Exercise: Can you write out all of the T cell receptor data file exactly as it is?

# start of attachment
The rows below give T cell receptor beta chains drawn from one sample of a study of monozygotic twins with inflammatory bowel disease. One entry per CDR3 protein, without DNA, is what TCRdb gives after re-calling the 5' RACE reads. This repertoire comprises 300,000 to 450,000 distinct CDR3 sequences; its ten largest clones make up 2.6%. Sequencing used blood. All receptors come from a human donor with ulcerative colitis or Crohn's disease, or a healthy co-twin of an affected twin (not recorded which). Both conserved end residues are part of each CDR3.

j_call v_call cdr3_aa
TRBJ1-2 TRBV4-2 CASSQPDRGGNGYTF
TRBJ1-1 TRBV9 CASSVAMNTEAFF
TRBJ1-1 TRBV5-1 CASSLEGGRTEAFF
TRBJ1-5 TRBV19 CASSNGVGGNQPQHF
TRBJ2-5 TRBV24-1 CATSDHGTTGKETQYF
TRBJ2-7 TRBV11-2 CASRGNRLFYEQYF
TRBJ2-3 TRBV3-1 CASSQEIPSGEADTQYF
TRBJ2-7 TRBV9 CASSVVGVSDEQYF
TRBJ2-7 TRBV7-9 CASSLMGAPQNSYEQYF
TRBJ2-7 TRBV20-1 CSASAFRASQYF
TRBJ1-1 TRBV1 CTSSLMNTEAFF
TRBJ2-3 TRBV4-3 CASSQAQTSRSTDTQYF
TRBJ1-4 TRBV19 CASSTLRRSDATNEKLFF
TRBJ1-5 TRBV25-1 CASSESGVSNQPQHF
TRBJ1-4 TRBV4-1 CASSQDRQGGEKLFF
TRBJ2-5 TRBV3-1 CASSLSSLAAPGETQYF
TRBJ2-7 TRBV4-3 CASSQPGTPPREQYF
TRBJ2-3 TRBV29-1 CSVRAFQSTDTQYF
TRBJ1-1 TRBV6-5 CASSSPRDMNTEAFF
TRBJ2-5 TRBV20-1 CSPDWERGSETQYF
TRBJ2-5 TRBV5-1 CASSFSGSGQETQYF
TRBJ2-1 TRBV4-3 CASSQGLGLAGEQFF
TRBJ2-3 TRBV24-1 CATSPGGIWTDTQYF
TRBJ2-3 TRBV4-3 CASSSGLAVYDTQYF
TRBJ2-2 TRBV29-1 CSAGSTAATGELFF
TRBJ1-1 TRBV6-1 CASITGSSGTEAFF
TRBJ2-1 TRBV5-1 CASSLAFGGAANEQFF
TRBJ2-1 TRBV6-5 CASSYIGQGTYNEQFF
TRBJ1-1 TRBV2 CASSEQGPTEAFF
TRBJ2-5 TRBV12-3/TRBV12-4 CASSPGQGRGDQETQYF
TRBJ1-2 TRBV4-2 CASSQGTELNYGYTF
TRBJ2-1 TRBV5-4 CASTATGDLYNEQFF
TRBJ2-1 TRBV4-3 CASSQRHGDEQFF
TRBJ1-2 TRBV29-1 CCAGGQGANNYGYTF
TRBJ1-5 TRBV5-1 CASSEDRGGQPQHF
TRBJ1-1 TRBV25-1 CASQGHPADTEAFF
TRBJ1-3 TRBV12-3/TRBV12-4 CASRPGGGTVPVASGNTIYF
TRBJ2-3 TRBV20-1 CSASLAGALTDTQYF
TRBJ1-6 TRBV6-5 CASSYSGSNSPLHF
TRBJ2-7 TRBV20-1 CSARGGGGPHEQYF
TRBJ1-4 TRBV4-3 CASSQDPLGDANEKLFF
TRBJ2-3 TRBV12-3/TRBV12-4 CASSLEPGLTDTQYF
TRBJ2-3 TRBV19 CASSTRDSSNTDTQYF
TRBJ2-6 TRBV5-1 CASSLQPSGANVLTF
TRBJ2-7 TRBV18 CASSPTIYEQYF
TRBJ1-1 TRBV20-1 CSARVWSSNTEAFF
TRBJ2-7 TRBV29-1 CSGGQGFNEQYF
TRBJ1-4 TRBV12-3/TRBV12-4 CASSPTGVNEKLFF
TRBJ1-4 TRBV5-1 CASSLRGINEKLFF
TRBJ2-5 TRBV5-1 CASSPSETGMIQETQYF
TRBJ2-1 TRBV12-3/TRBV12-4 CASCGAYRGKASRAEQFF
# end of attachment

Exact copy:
The rows below give T cell receptor beta chains drawn from one sample of a study of monozygotic twins with inflammatory bowel disease. One entry per CDR3 protein, without DNA, is what TCRdb gives after re-calling the 5' RACE reads. This repertoire comprises 300,000 to 450,000 distinct CDR3 sequences; its ten largest clones make up 2.6%. Sequencing used blood. All receptors come from a human donor with ulcerative colitis or Crohn's disease, or a healthy co-twin of an affected twin (not recorded which). Both conserved end residues are part of each CDR3.

j_call v_call cdr3_aa
TRBJ1-2 TRBV4-2 CASSQPDRGGNGYTF
TRBJ1-1 TRBV9 CASSVAMNTEAFF
TRBJ1-1 TRBV5-1 CASSLEGGRTEAFF
TRBJ1-5 TRBV19 CASSNGVGGNQPQHF
TRBJ2-5 TRBV24-1 CATSDHGTTGKETQYF
TRBJ2-7 TRBV11-2 CASRGNRLFYEQYF
TRBJ2-3 TRBV3-1 CASSQEIPSGEADTQYF
TRBJ2-7 TRBV9 CASSVVGVSDEQYF
TRBJ2-7 TRBV7-9 CASSLMGAPQNSYEQYF
TRBJ2-7 TRBV20-1 CSASAFRASQYF
TRBJ1-1 TRBV1 CTSSLMNTEAFF
TRBJ2-3 TRBV4-3 CASSQAQTSRSTDTQYF
TRBJ1-4 TRBV19 CASSTLRRSDATNEKLFF
TRBJ1-5 TRBV25-1 CASSESGVSNQPQHF
TRBJ1-4 TRBV4-1 CASSQDRQGGEKLFF
TRBJ2-5 TRBV3-1 CASSLSSLAAPGETQYF
TRBJ2-7 TRBV4-3 CASSQPGTPPREQYF
TRBJ2-3 TRBV29-1 CSVRAFQSTDTQYF
TRBJ1-1 TRBV6-5 CASSSPRDMNTEAFF
TRBJ2-5 TRBV20-1 CSPDWERGSETQYF
TRBJ2-5 TRBV5-1 CASSFSGSGQETQYF
TRBJ2-1 TRBV4-3 CASSQGLGLAGEQFF
TRBJ2-3 TRBV24-1 CATSPGGIWTDTQYF
TRBJ2-3 TRBV4-3 CASSSGLAVYDTQYF
TRBJ2-2 TRBV29-1 CSAGSTAATGELFF
TRBJ1-1 TRBV6-1 CASITGSSGTEAFF
TRBJ2-1 TRBV5-1 CASSLAFGGAANEQFF
TRBJ2-1 TRBV6-5 CASSYIGQGTYNEQFF
TRBJ1-1 TRBV2 CASSEQGPTEAFF
TRBJ2-5 TRBV12-3/TRBV12-4 CASSPGQGRGDQETQYF
TRBJ1-2 TRBV4-2 CASSQGTELNYGYTF
TRBJ2-1 TRBV5-4 CASTATGDLYNEQFF
TRBJ2-1 TRBV4-3 CASSQRHGDEQFF
TRBJ1-2 TRBV29-1 CCAGGQGANNYGYTF
TRBJ1-5 TRBV5-1 CASSEDRGGQPQHF
TRBJ1-1 TRBV25-1 CASQGHPADTEAFF
TRBJ1-3 TRBV12-3/TRBV12-4 CASRPGGGTVPVASGNTIYF
TRBJ2-3 TRBV20-1 CSASLAGALTDTQYF
TRBJ1-6 TRBV6-5 CASSYSGSNSPLHF
TRBJ2-7 TRBV20-1 CSARGGGGPHEQYF
TRBJ1-4 TRBV4-3 CASSQDPLGDANEKLFF
TRBJ2-3 TRBV12-3/TRBV12-4 CASSLEPGLTDTQYF
TRBJ2-3 TRBV19 CASSTRDSSNTDTQYF
TRBJ2-6 TRBV5-1 CASSLQPSGANVLTF
TRBJ2-7 TRBV18 CASSPTIYEQYF
TRBJ1-1 TRBV20-1 CSARVWSSNTEAFF
TRBJ2-7 TRBV29-1 CSGGQGFNEQYF
TRBJ1-4 TRBV12-3/TRBV12-4 CASSPTGVNEKLFF
TRBJ1-4 TRBV5-1 CASSLRGINEKLFF
TRBJ2-5 TRBV5-1 CASSPSETGMIQETQYF
TRBJ2-1 TRBV12-3/TRBV12-4 CASCGAYRGKASRAEQFF